I left Johannesburg via train and headed to Durban…a resort city on the coast which is my first stop on the way to Cape Town. The ticket agent said the sleeper cars, which I had never considered, were full and sold me the $13 economy seat on the overnight train. When I arrived, all of the cars were full except the second to last that was half full and the last one that was empty. As I boarded, the quiet last car was appealing, but I didn’t want to separate myself from everyone else. I thought it might seem like I was segregating myself away from others…that Apartheid Museum was really on my mind. I boarded the second car that was half-filled with women and kids. After just a few minutes, I was sharing cereal and a few of the girls had their hands in my hair. It was a lively group and soon the conductor came by and made an announcement that I didn’t understand. The girls said we had to move to the last car, so I picked up my stuff and headed over. What I think he really said was that they should move and have a car to themselves, and I just crashed their party because when I walked in the car, some of the woman hugged me and thanked me for joining them. I was in for a good time.
As soon as we got moving, the girls were enjoying singing along with Adele and Beyonce on my IPod. The boys played an ABC game on my iPad, and every once in a while, someone new would come over to comb my hair. One of my favorite travel companions was a two year old named Doony. He was precious as he walked around the car visiting each seat to share a smile, grab some food, or have his belly tickled. A few times, he would come to sit on my lap and he captured my heart when he leaned back while sucking his thumb, rubbing his hair, and grabbing my hand to make sure that I was touching his cheek. Oh, Doony was certainly a charmer.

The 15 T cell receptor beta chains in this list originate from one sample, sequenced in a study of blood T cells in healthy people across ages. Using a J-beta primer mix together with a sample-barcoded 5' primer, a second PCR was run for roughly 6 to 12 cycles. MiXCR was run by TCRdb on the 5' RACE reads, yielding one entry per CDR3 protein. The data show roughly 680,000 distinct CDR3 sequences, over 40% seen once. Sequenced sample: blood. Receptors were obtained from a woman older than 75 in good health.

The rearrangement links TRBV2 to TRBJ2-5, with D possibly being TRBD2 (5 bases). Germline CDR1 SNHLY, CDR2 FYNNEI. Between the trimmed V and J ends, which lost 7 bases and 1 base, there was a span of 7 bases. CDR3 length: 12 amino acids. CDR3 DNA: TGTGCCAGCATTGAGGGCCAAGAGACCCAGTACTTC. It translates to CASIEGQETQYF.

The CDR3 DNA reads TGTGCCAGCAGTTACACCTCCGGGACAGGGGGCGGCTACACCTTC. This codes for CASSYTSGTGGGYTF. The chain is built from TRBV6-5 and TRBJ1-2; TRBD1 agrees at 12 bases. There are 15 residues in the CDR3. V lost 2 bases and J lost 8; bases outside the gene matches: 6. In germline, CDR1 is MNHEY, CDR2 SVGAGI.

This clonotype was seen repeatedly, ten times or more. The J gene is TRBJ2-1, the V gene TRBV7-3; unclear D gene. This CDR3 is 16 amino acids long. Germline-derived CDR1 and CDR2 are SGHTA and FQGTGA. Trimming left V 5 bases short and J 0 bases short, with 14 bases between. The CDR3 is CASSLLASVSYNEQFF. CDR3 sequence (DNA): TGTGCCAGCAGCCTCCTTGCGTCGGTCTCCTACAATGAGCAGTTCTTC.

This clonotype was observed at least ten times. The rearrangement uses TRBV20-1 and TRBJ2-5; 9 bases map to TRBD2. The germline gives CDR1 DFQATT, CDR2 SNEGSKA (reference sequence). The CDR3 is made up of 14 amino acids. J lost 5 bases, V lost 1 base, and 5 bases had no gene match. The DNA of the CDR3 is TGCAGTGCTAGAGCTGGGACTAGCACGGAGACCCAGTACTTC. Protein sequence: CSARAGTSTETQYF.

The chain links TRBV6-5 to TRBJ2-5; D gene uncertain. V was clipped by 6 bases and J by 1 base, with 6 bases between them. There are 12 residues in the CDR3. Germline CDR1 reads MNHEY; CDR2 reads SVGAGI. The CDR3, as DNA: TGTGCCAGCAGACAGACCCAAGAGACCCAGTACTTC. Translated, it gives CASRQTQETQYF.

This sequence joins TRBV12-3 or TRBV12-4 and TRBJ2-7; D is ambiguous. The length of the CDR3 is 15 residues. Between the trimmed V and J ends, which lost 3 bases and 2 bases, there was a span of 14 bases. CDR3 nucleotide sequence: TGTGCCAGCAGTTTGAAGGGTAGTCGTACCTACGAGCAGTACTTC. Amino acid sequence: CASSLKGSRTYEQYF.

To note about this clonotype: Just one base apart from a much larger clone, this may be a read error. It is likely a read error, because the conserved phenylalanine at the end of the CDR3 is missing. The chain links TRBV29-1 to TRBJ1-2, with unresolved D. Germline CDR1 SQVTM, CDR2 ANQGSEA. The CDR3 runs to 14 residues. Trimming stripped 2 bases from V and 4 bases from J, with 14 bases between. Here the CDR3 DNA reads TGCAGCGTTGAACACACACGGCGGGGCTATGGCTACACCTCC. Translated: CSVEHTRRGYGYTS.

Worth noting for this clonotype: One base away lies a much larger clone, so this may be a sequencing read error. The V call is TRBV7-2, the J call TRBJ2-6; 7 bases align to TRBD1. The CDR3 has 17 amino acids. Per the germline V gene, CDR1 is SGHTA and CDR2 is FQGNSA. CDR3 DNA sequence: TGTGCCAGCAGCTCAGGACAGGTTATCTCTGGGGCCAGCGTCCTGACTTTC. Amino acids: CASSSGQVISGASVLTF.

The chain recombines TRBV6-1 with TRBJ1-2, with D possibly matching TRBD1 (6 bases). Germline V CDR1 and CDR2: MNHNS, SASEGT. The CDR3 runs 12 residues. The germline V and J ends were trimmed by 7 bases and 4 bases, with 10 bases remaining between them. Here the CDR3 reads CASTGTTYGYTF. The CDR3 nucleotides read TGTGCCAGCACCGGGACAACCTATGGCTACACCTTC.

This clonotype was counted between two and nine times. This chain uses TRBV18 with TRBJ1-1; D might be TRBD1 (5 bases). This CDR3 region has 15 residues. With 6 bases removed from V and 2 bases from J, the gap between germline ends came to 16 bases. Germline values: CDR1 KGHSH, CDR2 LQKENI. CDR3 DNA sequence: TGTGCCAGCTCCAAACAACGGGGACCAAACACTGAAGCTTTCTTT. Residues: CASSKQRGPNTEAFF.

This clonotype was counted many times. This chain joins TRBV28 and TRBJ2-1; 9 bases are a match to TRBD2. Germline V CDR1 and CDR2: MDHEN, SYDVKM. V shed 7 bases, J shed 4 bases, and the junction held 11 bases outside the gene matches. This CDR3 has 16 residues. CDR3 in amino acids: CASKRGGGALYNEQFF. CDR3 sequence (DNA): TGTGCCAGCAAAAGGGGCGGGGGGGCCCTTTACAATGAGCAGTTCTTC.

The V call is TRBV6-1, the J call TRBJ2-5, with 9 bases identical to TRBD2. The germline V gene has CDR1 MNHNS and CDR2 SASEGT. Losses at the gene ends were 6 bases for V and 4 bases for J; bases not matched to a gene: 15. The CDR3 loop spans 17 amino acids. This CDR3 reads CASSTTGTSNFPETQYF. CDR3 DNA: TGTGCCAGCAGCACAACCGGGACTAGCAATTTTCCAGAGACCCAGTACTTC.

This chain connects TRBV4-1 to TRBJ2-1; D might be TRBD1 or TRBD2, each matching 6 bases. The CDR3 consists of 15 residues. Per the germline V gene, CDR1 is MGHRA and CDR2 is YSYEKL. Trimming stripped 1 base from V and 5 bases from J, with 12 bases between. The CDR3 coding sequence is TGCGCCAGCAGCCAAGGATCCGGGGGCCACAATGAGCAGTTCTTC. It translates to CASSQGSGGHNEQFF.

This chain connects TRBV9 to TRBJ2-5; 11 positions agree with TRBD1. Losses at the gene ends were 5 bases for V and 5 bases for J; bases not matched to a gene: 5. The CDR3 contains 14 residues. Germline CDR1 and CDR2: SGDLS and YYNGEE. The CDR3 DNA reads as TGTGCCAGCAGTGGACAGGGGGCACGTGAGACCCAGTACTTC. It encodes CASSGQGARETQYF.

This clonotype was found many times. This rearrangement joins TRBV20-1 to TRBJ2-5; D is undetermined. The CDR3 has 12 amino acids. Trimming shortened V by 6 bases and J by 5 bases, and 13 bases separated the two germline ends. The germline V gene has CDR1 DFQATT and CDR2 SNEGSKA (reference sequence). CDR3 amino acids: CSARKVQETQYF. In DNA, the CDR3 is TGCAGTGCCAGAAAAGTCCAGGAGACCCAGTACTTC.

After a few hours, the real party began. The women started singing Zulu songs and the kids sang along. Suddenly there was dancing in the aisles and I was pulled up to dance along…with people laughing so hard that they were crying. They sang a song that I assume was a name game because I heard my name being chanted and felt everyone looking my way and waiting for me to notice. The dancing and singing lasted for hours. It was such a beautiful experience and I really felt the concept of it taking a village to raise kids. It was hard to tell which kids belonged to which mom because they were all encouraging, feeding, and when necessary, mildly redirecting or scolding all of the kids. I learned that they were all teachers on a holiday heading to the beach for a few days of fun. I was jealous of their time with friends and wished for my own, but I felt blessed by those few hours of girlfriend bonding. It was one of my favorite travel moments
When we first boarded the train, the conductor passed to tell everyone to be very careful at our night stops. He said, “sometimes bad people get on the bus to do bad things and then get off quickly.” He said we were lucky because the police office was right next to our car. At each stop, four armed officers stood guard over the train. I felt very safe.
I enjoyed my first day in Durban. There are beautiful beaches, a huge beachside swimming pool, a skate park, a casino…a regular resort town. I am looking forward to my few days here. So far, I love everything about my time in South Africa.